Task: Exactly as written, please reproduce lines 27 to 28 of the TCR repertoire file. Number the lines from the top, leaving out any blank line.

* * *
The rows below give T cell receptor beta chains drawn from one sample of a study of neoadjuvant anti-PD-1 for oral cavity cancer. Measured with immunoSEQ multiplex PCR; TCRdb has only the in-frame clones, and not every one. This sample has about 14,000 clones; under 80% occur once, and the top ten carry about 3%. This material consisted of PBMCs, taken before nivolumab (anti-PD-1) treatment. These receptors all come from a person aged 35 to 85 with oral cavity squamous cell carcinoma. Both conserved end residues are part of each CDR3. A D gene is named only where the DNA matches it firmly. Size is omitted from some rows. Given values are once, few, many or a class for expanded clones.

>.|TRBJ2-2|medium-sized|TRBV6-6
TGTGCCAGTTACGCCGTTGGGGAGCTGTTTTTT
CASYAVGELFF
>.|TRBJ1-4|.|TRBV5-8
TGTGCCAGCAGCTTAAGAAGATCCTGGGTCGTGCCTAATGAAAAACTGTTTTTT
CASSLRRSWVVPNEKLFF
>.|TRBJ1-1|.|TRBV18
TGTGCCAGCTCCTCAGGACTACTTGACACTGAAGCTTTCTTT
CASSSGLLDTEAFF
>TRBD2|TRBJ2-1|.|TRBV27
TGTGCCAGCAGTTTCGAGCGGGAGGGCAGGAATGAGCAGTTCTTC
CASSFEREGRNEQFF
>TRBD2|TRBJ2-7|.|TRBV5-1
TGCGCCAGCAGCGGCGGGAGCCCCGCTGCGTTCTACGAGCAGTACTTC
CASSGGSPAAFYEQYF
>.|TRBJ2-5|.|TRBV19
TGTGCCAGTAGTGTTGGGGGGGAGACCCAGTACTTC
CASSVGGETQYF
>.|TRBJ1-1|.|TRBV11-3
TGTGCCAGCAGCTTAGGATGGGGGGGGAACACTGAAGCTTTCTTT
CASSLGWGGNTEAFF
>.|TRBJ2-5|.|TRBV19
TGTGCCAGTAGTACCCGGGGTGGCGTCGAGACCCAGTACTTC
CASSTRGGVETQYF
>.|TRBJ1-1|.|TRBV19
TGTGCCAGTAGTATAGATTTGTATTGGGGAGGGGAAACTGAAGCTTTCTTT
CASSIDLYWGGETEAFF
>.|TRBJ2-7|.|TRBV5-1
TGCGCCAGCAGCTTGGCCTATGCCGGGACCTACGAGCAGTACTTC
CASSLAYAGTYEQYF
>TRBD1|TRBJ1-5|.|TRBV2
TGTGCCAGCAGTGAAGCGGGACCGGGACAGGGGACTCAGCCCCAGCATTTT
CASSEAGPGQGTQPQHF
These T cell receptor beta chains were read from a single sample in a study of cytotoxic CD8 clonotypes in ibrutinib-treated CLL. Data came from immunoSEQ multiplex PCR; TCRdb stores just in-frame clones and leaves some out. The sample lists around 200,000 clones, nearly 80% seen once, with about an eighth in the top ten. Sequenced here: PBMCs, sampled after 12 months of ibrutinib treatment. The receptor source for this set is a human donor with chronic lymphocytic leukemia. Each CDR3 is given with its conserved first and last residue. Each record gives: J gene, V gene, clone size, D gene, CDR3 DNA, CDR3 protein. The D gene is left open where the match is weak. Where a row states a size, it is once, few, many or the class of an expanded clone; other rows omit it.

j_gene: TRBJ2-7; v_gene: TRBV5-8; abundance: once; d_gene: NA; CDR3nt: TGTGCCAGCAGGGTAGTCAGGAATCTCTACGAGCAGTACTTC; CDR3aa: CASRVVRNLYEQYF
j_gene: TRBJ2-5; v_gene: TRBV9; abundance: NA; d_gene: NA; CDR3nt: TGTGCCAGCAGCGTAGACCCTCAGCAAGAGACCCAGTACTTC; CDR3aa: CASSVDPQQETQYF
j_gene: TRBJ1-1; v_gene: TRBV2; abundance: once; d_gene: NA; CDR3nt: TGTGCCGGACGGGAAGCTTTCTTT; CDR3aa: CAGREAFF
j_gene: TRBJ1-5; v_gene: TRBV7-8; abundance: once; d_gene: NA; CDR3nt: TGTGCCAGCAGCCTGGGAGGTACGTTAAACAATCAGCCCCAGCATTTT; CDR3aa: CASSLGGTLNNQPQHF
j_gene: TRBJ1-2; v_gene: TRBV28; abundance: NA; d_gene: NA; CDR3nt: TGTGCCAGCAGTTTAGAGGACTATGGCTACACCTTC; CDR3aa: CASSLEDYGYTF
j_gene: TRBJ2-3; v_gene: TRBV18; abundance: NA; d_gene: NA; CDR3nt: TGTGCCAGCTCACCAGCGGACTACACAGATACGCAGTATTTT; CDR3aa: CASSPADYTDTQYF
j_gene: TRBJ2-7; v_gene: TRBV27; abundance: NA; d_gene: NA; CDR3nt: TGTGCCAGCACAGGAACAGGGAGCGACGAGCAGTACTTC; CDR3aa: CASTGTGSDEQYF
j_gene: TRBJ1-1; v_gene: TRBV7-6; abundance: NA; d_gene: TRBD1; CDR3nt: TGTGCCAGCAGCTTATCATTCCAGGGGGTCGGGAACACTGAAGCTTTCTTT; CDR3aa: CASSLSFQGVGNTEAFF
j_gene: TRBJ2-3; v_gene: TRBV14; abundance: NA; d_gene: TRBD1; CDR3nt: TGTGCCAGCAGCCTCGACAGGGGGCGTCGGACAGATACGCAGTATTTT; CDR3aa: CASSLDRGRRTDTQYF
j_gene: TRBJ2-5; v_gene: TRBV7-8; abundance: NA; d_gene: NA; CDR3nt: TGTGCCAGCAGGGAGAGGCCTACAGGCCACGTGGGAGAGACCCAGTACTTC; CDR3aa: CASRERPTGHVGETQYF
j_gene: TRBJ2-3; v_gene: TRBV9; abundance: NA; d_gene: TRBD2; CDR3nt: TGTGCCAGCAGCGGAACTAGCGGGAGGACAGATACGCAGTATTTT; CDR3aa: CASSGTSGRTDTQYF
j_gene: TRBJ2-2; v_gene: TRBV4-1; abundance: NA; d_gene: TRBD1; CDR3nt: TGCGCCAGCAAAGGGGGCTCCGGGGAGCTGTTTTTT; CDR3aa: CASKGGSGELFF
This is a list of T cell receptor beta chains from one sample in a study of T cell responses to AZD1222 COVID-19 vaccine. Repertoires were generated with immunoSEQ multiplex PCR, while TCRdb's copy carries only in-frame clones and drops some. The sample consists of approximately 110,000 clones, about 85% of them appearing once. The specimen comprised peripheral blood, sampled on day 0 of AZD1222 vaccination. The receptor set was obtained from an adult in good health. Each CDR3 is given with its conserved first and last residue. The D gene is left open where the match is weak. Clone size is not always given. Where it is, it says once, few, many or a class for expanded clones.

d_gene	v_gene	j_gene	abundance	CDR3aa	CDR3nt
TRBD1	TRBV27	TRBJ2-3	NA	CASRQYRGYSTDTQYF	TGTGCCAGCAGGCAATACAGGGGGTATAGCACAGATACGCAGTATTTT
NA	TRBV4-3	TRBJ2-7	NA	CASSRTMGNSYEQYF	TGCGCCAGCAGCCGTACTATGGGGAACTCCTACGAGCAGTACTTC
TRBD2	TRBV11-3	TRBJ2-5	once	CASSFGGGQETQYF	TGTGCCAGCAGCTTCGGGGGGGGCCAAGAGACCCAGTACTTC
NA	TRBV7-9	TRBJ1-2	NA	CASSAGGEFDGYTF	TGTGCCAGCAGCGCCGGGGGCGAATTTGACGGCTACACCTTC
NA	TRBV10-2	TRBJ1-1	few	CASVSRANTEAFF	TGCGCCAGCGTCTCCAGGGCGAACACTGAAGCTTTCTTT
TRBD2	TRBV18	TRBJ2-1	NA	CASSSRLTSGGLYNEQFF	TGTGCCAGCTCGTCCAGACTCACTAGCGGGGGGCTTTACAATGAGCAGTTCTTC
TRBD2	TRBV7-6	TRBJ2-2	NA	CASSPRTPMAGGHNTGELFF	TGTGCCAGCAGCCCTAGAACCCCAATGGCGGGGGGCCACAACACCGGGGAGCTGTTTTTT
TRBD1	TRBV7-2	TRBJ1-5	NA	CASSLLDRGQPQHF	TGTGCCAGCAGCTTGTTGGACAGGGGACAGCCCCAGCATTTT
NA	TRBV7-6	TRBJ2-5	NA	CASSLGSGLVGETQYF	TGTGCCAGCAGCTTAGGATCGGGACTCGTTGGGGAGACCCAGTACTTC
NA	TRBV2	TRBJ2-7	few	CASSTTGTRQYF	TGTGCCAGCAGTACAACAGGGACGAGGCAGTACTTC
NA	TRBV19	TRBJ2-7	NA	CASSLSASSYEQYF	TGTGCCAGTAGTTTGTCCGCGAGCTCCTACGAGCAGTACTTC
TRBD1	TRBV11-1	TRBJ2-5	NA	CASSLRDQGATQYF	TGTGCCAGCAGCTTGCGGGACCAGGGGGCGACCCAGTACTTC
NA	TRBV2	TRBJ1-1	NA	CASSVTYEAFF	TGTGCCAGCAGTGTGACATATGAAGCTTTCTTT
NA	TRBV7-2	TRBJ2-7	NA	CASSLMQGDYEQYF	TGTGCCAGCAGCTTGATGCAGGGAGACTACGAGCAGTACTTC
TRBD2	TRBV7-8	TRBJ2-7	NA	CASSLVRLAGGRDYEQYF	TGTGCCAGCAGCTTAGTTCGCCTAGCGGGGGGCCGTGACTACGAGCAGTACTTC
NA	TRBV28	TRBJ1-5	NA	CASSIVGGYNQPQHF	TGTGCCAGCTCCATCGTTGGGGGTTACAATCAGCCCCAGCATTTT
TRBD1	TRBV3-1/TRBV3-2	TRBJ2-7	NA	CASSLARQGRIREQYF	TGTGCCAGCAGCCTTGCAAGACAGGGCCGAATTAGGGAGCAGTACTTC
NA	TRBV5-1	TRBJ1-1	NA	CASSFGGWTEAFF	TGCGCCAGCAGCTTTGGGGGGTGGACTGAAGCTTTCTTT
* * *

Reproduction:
TGTGCCAGTAGTATAGATTTGTATTGGGGAGGGGAAACTGAAGCTTTCTTT
CASSIDLYWGGETEAFF